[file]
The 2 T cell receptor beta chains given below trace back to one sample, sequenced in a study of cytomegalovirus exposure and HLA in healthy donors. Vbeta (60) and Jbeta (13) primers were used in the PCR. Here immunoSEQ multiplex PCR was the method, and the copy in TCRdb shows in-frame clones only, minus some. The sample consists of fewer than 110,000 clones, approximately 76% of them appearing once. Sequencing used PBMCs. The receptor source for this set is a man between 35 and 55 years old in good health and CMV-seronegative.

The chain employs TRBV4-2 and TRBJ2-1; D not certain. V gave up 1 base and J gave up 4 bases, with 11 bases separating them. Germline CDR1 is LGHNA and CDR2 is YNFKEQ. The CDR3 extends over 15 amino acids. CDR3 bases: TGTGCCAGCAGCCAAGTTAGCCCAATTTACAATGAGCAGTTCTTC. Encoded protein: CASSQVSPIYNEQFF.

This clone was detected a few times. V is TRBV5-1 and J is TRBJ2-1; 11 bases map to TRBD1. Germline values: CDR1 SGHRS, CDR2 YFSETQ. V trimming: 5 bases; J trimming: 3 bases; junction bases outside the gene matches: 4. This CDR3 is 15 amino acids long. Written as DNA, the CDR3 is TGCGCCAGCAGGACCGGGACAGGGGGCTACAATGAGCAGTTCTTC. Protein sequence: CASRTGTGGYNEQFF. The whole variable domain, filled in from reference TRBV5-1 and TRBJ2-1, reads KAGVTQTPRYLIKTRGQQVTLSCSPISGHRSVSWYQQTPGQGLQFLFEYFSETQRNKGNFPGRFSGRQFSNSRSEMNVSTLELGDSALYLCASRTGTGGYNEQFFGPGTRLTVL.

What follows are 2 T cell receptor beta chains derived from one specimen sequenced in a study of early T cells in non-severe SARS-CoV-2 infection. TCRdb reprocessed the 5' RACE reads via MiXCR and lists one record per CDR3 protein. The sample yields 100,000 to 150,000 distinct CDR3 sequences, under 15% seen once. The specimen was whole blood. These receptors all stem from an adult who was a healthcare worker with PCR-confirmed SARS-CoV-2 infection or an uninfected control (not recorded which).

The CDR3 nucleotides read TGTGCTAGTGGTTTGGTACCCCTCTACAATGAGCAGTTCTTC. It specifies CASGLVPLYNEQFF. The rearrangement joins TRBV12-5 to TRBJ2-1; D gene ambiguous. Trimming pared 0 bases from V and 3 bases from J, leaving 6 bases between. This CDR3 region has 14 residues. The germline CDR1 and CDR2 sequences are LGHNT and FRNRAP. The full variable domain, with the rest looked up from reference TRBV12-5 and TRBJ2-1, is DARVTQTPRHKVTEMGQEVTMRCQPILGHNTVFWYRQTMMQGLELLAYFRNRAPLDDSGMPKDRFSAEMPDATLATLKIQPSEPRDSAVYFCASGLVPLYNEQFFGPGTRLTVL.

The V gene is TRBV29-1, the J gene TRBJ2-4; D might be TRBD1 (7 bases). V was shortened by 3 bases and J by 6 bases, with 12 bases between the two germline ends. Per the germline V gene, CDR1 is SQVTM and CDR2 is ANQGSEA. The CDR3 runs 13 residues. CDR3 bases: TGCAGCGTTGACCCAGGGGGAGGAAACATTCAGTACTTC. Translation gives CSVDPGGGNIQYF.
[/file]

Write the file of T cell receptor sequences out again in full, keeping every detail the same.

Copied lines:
The 2 T cell receptor beta chains given below trace back to one sample, sequenced in a study of cytomegalovirus exposure and HLA in healthy donors. Vbeta (60) and Jbeta (13) primers were used in the PCR. Here immunoSEQ multiplex PCR was the method, and the copy in TCRdb shows in-frame clones only, minus some. The sample consists of fewer than 110,000 clones, approximately 76% of them appearing once. Sequencing used PBMCs. The receptor source for this set is a man between 35 and 55 years old in good health and CMV-seronegative.

The chain employs TRBV4-2 and TRBJ2-1; D not certain. V gave up 1 base and J gave up 4 bases, with 11 bases separating them. Germline CDR1 is LGHNA and CDR2 is YNFKEQ. The CDR3 extends over 15 amino acids. CDR3 bases: TGTGCCAGCAGCCAAGTTAGCCCAATTTACAATGAGCAGTTCTTC. Encoded protein: CASSQVSPIYNEQFF.

This clone was detected a few times. V is TRBV5-1 and J is TRBJ2-1; 11 bases map to TRBD1. Germline values: CDR1 SGHRS, CDR2 YFSETQ. V trimming: 5 bases; J trimming: 3 bases; junction bases outside the gene matches: 4. This CDR3 is 15 amino acids long. Written as DNA, the CDR3 is TGCGCCAGCAGGACCGGGACAGGGGGCTACAATGAGCAGTTCTTC. Protein sequence: CASRTGTGGYNEQFF. The whole variable domain, filled in from reference TRBV5-1 and TRBJ2-1, reads KAGVTQTPRYLIKTRGQQVTLSCSPISGHRSVSWYQQTPGQGLQFLFEYFSETQRNKGNFPGRFSGRQFSNSRSEMNVSTLELGDSALYLCASRTGTGGYNEQFFGPGTRLTVL.

What follows are 2 T cell receptor beta chains derived from one specimen sequenced in a study of early T cells in non-severe SARS-CoV-2 infection. TCRdb reprocessed the 5' RACE reads via MiXCR and lists one record per CDR3 protein. The sample yields 100,000 to 150,000 distinct CDR3 sequences, under 15% seen once. The specimen was whole blood. These receptors all stem from an adult who was a healthcare worker with PCR-confirmed SARS-CoV-2 infection or an uninfected control (not recorded which).

The CDR3 nucleotides read TGTGCTAGTGGTTTGGTACCCCTCTACAATGAGCAGTTCTTC. It specifies CASGLVPLYNEQFF. The rearrangement joins TRBV12-5 to TRBJ2-1; D gene ambiguous. Trimming pared 0 bases from V and 3 bases from J, leaving 6 bases between. This CDR3 region has 14 residues. The germline CDR1 and CDR2 sequences are LGHNT and FRNRAP. The full variable domain, with the rest looked up from reference TRBV12-5 and TRBJ2-1, is DARVTQTPRHKVTEMGQEVTMRCQPILGHNTVFWYRQTMMQGLELLAYFRNRAPLDDSGMPKDRFSAEMPDATLATLKIQPSEPRDSAVYFCASGLVPLYNEQFFGPGTRLTVL.

The V gene is TRBV29-1, the J gene TRBJ2-4; D might be TRBD1 (7 bases). V was shortened by 3 bases and J by 6 bases, with 12 bases between the two germline ends. Per the germline V gene, CDR1 is SQVTM and CDR2 is ANQGSEA. The CDR3 runs 13 residues. CDR3 bases: TGCAGCGTTGACCCAGGGGGAGGAAACATTCAGTACTTC. Translation gives CSVDPGGGNIQYF.